Is it illegal to park across someone’s driveway and can people park in front of your house?

IT’S a familiar problem – you come home from a long day at work, only to find that there’s nowhere to park in the street.

Does someone keep nicking the space outside your house? Here’s what you can do about it.

 Parking problems can cause a lot of tension among neighbours - here's what you need to know


Parking problems can cause a lot of tension among neighbours – here’s what you need to knowCredit: Alamy

Are you entitled to the parking space outside your house?

Your neighbours might give you a preference over the parking spot right outside your house, but is it a legal entitlement?

We’re afraid it’s bad news for those of us who live in town centres, where parking is often at a premium.

The police are keen to remind people that it’s not ‘your right’ to park in front of your house – unless you have a designated parking space.

Provided your street isn’t governed by residents’ parking permits, any member of the public can park there – as long as they are complying with restrictions and not causing obstructions.

READ:  Xavier Ortiz dead – Member of Mexican pop group Garibaldi passes away as former bandmate leads tributes

There’s also no law on how long someone can park in the same space for, unless police think the car has been abandoned and decide to remove it.

Do your neighbours take up a space on the street while they have a perfectly good driveway they don’t use?

Again, they’re doing absolutely nothing wrong in the eyes of the law, even if they’re denying you access to that much-needed last parking space.

And before you try your luck, you’re not allowed to save ‘your’ space with a cone, either.

Leaving anything on the road can be seen as an obstruction and is against the law unless you’ve been given permission by the council.

It is, however, illegal to park directly outside a school, on the zig-zag lines to a pedestrian crossing, and in designated marked bays you don’t have a permit for.

According to the Highway Code, you must not park…

  • On a pedestrian crossing, including the area marked by the zig-zag lines
  • In marked taxi bays
  • In a cycle lane
  • On red lines
  • In spaces reserved for Blue Badge holders, residents or motorbikes (unless entitled to do so)
  • Near a school entrance
  • Anywhere that would prevent access for Emergency Services
  • At or near a bus/tram stop
  • Opposite or within 10 metres of a junction
  • Over a dropped kerb
  • In front of the entrance to a property
READ:  Who is Hayley Williams and how tall is she?

Is it illegal to park across someone’s driveway?

If someone is blocking your driveway, or their wheel is over the dropped kerb, they are committing a parking offence.

There are two types of dropped kerbs: those for pedestrians, especially those with buggies or in wheelchairs, and those for drivers to access driveways.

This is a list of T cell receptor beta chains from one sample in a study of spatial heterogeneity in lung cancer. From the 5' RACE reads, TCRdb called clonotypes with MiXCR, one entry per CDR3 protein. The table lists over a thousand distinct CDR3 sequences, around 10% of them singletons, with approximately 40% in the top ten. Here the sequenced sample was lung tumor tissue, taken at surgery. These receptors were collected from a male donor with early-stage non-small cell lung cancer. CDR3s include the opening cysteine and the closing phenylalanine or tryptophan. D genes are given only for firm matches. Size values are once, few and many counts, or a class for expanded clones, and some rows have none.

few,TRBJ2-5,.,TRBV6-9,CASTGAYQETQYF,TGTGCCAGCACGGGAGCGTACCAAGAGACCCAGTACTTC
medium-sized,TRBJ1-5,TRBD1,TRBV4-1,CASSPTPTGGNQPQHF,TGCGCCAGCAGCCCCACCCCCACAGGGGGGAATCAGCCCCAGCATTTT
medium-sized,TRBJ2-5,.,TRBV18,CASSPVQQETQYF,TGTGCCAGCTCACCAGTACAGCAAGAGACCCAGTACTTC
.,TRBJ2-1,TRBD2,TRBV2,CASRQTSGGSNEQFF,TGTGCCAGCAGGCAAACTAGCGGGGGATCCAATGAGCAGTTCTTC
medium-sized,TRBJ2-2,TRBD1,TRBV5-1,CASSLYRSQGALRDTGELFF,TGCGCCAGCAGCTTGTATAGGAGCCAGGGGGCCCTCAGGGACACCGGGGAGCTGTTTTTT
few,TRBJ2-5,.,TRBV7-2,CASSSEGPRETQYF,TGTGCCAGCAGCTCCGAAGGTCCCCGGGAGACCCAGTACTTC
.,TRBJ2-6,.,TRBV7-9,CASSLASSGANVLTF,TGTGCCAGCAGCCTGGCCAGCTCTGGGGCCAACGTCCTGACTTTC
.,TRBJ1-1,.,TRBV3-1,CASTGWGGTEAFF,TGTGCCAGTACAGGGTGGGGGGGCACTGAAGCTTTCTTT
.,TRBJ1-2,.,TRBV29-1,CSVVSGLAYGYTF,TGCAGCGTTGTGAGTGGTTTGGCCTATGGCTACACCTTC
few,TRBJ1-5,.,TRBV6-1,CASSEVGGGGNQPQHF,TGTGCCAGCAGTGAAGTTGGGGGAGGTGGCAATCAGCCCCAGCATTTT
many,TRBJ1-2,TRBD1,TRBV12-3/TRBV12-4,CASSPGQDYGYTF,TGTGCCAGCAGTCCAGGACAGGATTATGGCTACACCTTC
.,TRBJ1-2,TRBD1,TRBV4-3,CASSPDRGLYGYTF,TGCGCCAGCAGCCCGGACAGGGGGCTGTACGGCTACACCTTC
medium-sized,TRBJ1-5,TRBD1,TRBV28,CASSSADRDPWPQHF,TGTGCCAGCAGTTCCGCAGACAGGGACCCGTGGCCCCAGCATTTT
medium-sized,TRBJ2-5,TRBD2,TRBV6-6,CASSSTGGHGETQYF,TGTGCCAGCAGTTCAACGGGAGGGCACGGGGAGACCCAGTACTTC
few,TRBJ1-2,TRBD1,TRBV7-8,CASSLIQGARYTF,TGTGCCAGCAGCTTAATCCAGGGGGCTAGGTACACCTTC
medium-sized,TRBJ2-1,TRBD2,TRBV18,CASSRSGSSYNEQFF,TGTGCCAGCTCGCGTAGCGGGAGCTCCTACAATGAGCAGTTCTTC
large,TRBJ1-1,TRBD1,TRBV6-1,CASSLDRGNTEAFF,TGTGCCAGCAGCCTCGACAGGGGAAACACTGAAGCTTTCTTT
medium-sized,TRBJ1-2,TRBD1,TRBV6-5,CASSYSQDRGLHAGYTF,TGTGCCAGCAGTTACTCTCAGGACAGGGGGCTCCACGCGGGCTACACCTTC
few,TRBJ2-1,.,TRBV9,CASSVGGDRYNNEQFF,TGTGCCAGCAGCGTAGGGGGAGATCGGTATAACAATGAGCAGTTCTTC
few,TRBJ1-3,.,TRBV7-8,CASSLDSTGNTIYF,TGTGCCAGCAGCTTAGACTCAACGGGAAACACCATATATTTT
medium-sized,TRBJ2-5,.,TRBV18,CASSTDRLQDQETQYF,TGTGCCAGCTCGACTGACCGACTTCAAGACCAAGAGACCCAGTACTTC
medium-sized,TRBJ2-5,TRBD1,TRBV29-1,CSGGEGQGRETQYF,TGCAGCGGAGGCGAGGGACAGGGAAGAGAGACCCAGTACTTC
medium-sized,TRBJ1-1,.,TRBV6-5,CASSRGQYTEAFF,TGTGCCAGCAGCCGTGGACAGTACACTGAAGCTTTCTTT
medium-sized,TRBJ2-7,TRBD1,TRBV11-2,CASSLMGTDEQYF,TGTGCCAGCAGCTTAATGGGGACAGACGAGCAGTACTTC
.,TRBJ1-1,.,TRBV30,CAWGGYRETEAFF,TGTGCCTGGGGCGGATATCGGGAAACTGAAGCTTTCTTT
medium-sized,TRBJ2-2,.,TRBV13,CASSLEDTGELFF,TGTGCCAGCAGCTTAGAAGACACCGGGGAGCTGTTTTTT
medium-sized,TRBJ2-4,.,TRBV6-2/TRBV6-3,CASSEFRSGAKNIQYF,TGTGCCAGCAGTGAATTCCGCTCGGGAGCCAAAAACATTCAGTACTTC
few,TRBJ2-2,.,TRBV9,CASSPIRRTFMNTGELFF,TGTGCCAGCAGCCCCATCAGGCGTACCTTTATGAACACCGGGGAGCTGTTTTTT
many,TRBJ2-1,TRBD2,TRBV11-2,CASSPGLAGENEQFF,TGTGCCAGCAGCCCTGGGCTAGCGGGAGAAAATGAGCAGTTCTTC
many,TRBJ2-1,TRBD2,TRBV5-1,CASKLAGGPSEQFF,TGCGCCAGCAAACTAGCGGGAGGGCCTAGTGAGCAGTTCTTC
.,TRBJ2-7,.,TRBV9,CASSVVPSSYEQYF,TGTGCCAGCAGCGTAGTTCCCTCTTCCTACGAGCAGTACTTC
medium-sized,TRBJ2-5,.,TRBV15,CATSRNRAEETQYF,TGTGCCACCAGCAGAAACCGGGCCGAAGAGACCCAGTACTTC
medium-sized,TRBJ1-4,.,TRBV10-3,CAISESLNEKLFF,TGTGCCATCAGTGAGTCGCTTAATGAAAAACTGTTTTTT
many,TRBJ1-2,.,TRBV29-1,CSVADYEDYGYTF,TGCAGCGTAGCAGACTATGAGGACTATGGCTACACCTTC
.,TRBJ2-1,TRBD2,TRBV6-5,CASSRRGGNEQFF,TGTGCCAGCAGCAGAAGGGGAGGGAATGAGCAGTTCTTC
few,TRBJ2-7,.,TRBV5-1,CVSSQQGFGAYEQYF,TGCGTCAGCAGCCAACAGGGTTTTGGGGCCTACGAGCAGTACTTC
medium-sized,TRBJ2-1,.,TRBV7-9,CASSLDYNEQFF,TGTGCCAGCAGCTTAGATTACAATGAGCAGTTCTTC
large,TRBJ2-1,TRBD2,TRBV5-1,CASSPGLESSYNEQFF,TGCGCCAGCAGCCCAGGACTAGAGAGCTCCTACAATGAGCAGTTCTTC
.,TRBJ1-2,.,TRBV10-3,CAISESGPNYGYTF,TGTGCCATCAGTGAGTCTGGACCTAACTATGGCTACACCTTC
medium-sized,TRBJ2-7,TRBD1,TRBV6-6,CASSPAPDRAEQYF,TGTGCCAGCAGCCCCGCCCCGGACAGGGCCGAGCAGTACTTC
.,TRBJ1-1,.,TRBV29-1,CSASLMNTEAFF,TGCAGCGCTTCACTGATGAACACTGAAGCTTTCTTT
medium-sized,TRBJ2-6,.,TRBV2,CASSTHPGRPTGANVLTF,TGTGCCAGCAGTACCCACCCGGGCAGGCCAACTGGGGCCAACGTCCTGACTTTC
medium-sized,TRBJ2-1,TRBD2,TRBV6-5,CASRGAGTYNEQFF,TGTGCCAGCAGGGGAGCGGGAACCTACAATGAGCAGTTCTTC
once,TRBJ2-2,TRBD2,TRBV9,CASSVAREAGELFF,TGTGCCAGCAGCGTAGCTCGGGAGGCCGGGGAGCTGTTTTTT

Vehicles parked across dropped kerbs can be ticketed, even if they’re not fully blocking it.

But parking very close to a dropped kerb or directly opposite it isn’t illegal, even if it restricts access.

 Unfortunately, the parking space right outside your house is anyone's to nab - you don't get special rights


Unfortunately, the parking space right outside your house is anyone’s to nab – you don’t get special rightsCredit: Alamy

Is it illegal for someone to park on your driveway?

A strange legal loophole means anyone can park on your driveway – and there’s not much you can do about it.

There have been a number of cases in the UK where homeowners have been stuck with a stranger’s car on their driveway, only to be told neither police nor local authorities have the power to move it.

In the instance of a stranger parking on your driveway, an issue arises when the line between criminal and civil law is blurred.

If a car is parked on a public road and it’s blocking your driveway, local authorities certainly have the power to issue a fine.

READ:  Who is Alix Tichelman and where is she now? – The US Sun

But once the car moves onto your drive, it’s technically on private property – and local councils have no jurisdiction.

Councils are required to remove abandoned cars from both public and private property, but if the motor in question is taxed, insured, has a valid MOT and isn’t in a dangerous condition, they are unlikely to touch it on private land.

Police will acknowledge the car is technically trespassing, but they will classify it as a civil offence, dropping it far down their priority list and meaning you would need an eviction notice from the courts.

Jack Cousens, head of roads policy for the AA, said: “In a bizarre way, the system seems to favour the offender over the victim in this case.

“Because the offence of trespass is a civil matter the police cannot get involved, and as the vehicle is on private land the council cannot help either.

“So the only options available to homeowners seeking to get back what is rightfully theirs, costs both time and money.”

Bizarre law means anyone can park on your drive

View more information:

Xem thêm bài viết thuộc chuyên mục: entertainment

Related Articles

Leave a Reply

Back to top button